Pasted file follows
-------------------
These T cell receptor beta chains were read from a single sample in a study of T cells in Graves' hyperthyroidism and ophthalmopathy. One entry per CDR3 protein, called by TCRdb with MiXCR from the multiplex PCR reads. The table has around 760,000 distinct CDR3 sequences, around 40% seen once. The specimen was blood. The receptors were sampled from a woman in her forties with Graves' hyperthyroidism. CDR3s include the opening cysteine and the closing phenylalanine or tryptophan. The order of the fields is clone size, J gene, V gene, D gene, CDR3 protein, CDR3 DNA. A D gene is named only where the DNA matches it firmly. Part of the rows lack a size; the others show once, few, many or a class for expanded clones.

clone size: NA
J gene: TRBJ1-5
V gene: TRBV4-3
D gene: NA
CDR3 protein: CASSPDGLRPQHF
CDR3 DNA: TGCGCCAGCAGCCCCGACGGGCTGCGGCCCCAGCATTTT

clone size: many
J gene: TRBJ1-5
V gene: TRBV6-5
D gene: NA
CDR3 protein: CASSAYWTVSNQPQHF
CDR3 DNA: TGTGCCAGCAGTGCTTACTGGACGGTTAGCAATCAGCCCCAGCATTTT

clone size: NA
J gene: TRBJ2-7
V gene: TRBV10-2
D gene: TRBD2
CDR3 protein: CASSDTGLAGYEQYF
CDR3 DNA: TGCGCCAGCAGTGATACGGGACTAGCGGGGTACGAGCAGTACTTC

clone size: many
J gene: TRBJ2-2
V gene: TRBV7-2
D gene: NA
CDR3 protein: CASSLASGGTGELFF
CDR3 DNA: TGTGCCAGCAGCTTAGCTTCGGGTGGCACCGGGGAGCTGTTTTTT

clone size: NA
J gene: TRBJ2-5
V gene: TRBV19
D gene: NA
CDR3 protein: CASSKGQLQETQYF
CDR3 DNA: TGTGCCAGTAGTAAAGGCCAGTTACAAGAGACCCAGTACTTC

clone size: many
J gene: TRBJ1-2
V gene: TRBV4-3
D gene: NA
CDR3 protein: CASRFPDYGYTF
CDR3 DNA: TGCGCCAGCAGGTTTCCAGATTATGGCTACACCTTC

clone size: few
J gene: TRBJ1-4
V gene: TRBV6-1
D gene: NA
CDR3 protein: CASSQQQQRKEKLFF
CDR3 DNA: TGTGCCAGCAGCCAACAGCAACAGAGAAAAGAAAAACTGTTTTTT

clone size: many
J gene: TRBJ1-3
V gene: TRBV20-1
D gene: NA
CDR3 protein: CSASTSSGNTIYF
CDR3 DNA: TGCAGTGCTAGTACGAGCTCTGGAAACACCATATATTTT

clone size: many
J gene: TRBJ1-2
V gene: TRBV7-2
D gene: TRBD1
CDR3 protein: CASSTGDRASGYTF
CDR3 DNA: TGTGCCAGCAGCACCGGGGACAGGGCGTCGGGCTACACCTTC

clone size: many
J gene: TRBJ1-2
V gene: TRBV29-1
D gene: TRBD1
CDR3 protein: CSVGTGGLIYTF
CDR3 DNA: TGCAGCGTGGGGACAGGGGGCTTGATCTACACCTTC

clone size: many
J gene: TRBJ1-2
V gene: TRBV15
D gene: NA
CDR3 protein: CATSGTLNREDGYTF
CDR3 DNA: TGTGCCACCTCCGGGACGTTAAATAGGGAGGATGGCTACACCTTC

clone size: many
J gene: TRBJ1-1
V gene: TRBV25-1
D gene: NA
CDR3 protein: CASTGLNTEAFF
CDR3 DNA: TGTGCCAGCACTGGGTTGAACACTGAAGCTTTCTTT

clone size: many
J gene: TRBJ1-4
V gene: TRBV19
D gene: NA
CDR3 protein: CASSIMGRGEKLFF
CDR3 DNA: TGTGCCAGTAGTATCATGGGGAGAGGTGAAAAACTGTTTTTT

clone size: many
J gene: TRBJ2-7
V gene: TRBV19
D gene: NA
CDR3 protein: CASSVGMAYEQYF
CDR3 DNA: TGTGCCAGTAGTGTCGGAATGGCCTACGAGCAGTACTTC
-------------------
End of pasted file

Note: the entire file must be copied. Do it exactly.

These T cell receptor beta chains were read from a single sample in a study of T cells in Graves' hyperthyroidism and ophthalmopathy. One entry per CDR3 protein, called by TCRdb with MiXCR from the multiplex PCR reads. The table has around 760,000 distinct CDR3 sequences, around 40% seen once. The specimen was blood. The receptors were sampled from a woman in her forties with Graves' hyperthyroidism. CDR3s include the opening cysteine and the closing phenylalanine or tryptophan. The order of the fields is clone size, J gene, V gene, D gene, CDR3 protein, CDR3 DNA. A D gene is named only where the DNA matches it firmly. Part of the rows lack a size; the others show once, few, many or a class for expanded clones.

clone size: NA
J gene: TRBJ1-5
V gene: TRBV4-3
D gene: NA
CDR3 protein: CASSPDGLRPQHF
CDR3 DNA: TGCGCCAGCAGCCCCGACGGGCTGCGGCCCCAGCATTTT

clone size: many
J gene: TRBJ1-5
V gene: TRBV6-5
D gene: NA
CDR3 protein: CASSAYWTVSNQPQHF
CDR3 DNA: TGTGCCAGCAGTGCTTACTGGACGGTTAGCAATCAGCCCCAGCATTTT

clone size: NA
J gene: TRBJ2-7
V gene: TRBV10-2
D gene: TRBD2
CDR3 protein: CASSDTGLAGYEQYF
CDR3 DNA: TGCGCCAGCAGTGATACGGGACTAGCGGGGTACGAGCAGTACTTC

clone size: many
J gene: TRBJ2-2
V gene: TRBV7-2
D gene: NA
CDR3 protein: CASSLASGGTGELFF
CDR3 DNA: TGTGCCAGCAGCTTAGCTTCGGGTGGCACCGGGGAGCTGTTTTTT

clone size: NA
J gene: TRBJ2-5
V gene: TRBV19
D gene: NA
CDR3 protein: CASSKGQLQETQYF
CDR3 DNA: TGTGCCAGTAGTAAAGGCCAGTTACAAGAGACCCAGTACTTC

clone size: many
J gene: TRBJ1-2
V gene: TRBV4-3
D gene: NA
CDR3 protein: CASRFPDYGYTF
CDR3 DNA: TGCGCCAGCAGGTTTCCAGATTATGGCTACACCTTC

clone size: few
J gene: TRBJ1-4
V gene: TRBV6-1
D gene: NA
CDR3 protein: CASSQQQQRKEKLFF
CDR3 DNA: TGTGCCAGCAGCCAACAGCAACAGAGAAAAGAAAAACTGTTTTTT

clone size: many
J gene: TRBJ1-3
V gene: TRBV20-1
D gene: NA
CDR3 protein: CSASTSSGNTIYF
CDR3 DNA: TGCAGTGCTAGTACGAGCTCTGGAAACACCATATATTTT

clone size: many
J gene: TRBJ1-2
V gene: TRBV7-2
D gene: TRBD1
CDR3 protein: CASSTGDRASGYTF
CDR3 DNA: TGTGCCAGCAGCACCGGGGACAGGGCGTCGGGCTACACCTTC

clone size: many
J gene: TRBJ1-2
V gene: TRBV29-1
D gene: TRBD1
CDR3 protein: CSVGTGGLIYTF
CDR3 DNA: TGCAGCGTGGGGACAGGGGGCTTGATCTACACCTTC

clone size: many
J gene: TRBJ1-2
V gene: TRBV15
D gene: NA
CDR3 protein: CATSGTLNREDGYTF
CDR3 DNA: TGTGCCACCTCCGGGACGTTAAATAGGGAGGATGGCTACACCTTC

clone size: many
J gene: TRBJ1-1
V gene: TRBV25-1
D gene: NA
CDR3 protein: CASTGLNTEAFF
CDR3 DNA: TGTGCCAGCACTGGGTTGAACACTGAAGCTTTCTTT

clone size: many
J gene: TRBJ1-4
V gene: TRBV19
D gene: NA
CDR3 protein: CASSIMGRGEKLFF
CDR3 DNA: TGTGCCAGTAGTATCATGGGGAGAGGTGAAAAACTGTTTTTT

clone size: many
J gene: TRBJ2-7
V gene: TRBV19
D gene: NA
CDR3 protein: CASSVGMAYEQYF
CDR3 DNA: TGTGCCAGTAGTGTCGGAATGGCCTACGAGCAGTACTTC